I like to make my disc start spinning, then I’ll gently press my brush against it for several spins. This picks up dust, but also absorbs all the static into itself.

I also highly recommend investing in paper sleeves for your records. Not only do these sleeves protect from unnecessary scratches, but they will “collect” all the static from the record as you slide it out.

When you use paper sleeves, you may notice them clinging to the records as they slip out. This is a good sign, since it means they are grabbing every last bit of static from the vinyl surface.

Lastly, here’s a quick, fun tip for you: before you even touch your record sleeve, gently tap the spindle with your index finger.

This will get all the static electricity out of your body before you come in contact with the record. Sometimes records can get all their static from you, so you can avoid doing that with this simple trick!

Conclusion

Vinyl records are imperfect, in an endearing way. Analog surface noise is part of this imperfection, and it gives vinyl a special charm. But in excess, it can turn a relaxing activity into a frustrating disappointment.

Hopefully these tips gave you plenty of practical, actionable tips for reducing the audio interference you get with your records and turntable system.

In conclusion, I’ll say this: the best way to fix audio problems is to take preventative actions to avoid them in the first place. While problems can’t always be avoided, you can take practical steps to minimize their potential.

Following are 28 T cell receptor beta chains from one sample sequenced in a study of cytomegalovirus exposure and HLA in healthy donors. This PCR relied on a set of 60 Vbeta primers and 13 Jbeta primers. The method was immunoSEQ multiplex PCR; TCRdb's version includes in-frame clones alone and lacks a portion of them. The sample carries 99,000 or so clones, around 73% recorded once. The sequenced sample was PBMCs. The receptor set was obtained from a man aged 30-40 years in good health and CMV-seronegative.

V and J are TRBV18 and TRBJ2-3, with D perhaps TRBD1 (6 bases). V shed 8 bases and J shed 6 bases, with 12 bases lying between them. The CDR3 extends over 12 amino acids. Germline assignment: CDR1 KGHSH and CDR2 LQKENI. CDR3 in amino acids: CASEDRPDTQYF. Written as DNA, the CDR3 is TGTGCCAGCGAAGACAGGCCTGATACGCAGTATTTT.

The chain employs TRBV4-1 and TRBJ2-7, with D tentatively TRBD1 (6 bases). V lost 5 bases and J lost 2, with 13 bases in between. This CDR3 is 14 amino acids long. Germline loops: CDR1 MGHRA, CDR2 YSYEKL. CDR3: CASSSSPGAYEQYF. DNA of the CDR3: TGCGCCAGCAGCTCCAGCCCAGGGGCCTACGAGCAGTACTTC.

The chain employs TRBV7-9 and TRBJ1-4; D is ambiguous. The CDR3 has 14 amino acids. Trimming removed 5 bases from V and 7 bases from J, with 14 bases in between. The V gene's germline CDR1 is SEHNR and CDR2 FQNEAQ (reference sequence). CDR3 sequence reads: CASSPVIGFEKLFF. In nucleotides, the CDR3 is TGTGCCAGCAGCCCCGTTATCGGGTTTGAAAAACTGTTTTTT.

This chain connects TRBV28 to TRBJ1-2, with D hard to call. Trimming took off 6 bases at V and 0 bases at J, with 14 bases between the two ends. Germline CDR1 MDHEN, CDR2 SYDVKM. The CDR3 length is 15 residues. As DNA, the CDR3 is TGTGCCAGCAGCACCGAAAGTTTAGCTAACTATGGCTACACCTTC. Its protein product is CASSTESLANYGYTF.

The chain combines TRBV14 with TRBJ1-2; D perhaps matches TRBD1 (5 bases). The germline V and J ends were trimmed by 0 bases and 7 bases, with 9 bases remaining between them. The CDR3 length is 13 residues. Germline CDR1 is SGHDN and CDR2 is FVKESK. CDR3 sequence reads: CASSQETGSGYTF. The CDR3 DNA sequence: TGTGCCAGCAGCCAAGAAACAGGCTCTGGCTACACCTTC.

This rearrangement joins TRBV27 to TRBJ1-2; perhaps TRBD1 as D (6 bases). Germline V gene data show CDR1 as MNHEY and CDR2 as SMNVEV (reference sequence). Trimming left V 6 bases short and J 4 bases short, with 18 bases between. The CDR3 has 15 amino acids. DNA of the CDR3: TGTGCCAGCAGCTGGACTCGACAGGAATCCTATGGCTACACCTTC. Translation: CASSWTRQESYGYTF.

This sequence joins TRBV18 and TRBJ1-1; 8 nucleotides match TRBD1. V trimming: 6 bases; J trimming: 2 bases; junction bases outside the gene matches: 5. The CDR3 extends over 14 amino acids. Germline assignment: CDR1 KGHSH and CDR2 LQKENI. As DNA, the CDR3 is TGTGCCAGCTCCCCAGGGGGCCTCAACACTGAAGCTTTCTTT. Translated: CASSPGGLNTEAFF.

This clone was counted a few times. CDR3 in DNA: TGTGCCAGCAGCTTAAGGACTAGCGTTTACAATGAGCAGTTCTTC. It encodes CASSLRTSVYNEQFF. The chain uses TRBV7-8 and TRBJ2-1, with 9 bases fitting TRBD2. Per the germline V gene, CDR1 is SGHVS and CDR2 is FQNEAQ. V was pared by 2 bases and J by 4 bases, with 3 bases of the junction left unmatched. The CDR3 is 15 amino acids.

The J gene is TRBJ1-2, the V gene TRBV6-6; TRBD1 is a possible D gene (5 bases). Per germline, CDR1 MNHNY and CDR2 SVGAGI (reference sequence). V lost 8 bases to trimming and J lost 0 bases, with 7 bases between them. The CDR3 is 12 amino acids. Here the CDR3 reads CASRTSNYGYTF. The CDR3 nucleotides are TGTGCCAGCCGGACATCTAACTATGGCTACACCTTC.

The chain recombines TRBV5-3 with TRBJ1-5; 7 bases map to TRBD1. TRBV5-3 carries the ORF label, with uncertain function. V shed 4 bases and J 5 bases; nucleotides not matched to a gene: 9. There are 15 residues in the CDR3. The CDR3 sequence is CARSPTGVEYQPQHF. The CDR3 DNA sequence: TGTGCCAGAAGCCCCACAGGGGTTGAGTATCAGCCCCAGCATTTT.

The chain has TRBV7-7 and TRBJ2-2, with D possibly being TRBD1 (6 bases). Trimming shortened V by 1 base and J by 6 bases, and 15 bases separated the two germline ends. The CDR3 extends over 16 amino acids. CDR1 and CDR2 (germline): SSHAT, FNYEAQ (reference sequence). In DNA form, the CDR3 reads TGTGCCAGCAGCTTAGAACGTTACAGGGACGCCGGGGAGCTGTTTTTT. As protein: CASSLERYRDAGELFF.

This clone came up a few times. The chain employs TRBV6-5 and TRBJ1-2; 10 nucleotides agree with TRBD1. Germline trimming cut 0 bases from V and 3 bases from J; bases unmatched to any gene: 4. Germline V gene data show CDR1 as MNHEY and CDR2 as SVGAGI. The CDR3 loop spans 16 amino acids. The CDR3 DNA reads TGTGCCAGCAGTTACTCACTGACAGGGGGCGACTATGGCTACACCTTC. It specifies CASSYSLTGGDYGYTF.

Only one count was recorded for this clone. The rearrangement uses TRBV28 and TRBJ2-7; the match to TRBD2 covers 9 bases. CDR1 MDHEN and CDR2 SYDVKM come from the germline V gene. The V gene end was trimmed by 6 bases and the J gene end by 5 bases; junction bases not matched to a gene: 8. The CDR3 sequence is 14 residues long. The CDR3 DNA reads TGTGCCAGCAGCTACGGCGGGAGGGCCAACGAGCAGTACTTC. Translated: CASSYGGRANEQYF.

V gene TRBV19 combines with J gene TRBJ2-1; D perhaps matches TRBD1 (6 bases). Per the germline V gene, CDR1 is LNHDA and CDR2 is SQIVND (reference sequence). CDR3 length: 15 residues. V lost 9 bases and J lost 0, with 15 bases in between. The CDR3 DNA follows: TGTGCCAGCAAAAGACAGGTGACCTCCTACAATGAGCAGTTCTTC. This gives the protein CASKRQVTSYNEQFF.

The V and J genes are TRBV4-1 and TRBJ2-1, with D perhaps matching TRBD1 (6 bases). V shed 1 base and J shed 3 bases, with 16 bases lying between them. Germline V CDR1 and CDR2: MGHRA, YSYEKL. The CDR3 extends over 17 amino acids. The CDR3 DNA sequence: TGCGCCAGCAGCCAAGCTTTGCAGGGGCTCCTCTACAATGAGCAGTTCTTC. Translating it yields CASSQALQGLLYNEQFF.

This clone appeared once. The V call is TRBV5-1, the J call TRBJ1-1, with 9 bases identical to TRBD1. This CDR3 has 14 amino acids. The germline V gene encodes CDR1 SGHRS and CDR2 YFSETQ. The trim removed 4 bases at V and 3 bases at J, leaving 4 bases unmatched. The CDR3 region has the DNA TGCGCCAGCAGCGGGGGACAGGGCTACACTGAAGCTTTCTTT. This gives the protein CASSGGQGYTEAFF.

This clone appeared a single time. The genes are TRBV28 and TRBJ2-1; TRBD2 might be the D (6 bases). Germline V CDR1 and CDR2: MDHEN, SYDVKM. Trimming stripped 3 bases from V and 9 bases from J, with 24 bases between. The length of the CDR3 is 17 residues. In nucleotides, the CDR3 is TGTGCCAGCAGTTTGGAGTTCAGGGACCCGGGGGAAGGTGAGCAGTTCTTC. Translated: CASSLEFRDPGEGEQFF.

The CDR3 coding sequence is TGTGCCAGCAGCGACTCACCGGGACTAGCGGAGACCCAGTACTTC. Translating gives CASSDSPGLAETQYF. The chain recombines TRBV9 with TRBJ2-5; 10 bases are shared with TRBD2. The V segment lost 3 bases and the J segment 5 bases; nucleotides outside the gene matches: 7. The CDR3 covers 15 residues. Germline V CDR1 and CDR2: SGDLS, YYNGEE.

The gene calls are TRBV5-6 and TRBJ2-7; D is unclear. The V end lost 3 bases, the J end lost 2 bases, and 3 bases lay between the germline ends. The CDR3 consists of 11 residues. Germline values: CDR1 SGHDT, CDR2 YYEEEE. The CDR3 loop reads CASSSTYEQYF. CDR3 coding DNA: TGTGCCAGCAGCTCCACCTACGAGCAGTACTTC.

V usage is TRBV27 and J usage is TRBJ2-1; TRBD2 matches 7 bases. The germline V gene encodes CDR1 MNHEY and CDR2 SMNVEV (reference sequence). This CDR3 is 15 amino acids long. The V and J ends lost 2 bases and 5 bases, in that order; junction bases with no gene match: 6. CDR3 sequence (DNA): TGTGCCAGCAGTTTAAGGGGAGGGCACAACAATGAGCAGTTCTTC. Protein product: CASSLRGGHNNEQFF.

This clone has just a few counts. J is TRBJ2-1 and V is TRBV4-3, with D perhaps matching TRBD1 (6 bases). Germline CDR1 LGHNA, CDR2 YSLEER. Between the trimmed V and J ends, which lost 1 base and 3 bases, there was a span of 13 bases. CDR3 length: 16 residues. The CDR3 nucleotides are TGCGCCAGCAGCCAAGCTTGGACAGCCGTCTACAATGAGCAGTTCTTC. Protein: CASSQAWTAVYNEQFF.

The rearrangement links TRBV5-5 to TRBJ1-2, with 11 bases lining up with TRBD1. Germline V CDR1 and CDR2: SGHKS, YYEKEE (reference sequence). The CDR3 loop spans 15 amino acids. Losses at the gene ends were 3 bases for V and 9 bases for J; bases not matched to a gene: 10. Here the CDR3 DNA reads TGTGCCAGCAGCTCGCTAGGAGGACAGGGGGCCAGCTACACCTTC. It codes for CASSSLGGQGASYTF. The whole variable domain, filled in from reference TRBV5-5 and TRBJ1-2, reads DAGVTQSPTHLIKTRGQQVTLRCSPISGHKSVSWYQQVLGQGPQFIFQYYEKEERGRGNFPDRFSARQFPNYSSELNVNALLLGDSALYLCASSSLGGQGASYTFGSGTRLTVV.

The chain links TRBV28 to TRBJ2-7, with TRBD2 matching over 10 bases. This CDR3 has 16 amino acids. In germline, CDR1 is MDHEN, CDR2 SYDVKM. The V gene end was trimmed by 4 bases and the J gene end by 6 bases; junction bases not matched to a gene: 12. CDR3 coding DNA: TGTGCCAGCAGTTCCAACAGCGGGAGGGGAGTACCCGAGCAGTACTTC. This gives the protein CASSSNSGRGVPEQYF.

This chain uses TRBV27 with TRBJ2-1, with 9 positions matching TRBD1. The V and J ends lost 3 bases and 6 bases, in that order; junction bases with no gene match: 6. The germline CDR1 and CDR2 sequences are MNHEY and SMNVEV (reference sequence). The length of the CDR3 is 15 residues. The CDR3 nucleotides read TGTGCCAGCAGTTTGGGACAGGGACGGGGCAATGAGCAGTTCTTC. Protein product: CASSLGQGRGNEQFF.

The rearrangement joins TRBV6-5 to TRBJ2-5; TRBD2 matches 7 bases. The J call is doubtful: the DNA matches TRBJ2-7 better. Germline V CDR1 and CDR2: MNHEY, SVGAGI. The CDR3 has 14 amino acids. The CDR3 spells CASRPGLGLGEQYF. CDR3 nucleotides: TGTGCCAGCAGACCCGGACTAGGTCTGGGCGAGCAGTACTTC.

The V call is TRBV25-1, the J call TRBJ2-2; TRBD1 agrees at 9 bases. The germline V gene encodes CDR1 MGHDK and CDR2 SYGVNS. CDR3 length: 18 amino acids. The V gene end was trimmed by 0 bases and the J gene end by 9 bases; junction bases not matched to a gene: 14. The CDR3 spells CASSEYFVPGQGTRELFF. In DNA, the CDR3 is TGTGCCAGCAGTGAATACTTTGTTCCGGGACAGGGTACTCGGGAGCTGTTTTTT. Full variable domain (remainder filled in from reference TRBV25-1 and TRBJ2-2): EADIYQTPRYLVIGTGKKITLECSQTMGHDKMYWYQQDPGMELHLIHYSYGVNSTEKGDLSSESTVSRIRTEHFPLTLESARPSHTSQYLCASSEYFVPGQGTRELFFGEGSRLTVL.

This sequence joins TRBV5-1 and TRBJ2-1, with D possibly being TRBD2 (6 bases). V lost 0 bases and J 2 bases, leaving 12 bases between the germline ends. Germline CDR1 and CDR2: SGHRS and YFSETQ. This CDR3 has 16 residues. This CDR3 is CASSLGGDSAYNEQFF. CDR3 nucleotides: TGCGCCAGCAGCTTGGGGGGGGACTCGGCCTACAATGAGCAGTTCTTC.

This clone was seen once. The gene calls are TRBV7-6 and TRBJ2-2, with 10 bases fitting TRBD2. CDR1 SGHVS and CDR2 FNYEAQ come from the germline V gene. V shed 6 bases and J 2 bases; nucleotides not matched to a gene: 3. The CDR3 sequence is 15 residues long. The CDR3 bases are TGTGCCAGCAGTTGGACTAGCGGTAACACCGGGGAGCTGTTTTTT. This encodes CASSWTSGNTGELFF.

Most importantly, set up your sound system in a good environment, and storing your records correctly. Keep them both far from humidity, direct light, extreme temperatures, and lots of movement. When storing discs, keep them upright.

Lastly, make sure to clean them both regularly. With all that advice, you should be well on your way to a pleasant experience with vinyl! Until next time, enjoy the journey, and always, ALWAYS have fun!

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About Brian Campbell

Brian has been playing piano since elementary school and started learning guitar in 7th grade. He teaches K-8 students in Columbus, Ohio, and writes lessons covering a broad spectrum of genres. As a child, he moved back and forth between Colorado and West Africa. He credits those experiences with opening his eyes to the cultural and artistic diversity he appreciates today. Several of his favorite musicians include J.S. Bach, John Coltrane, Bill Evans, the Beatles, Jimi Hendrix, and Radiohead. When not doing music and teaching, you can find Brian reading, hiking, traveling, or making just one more shot of espresso.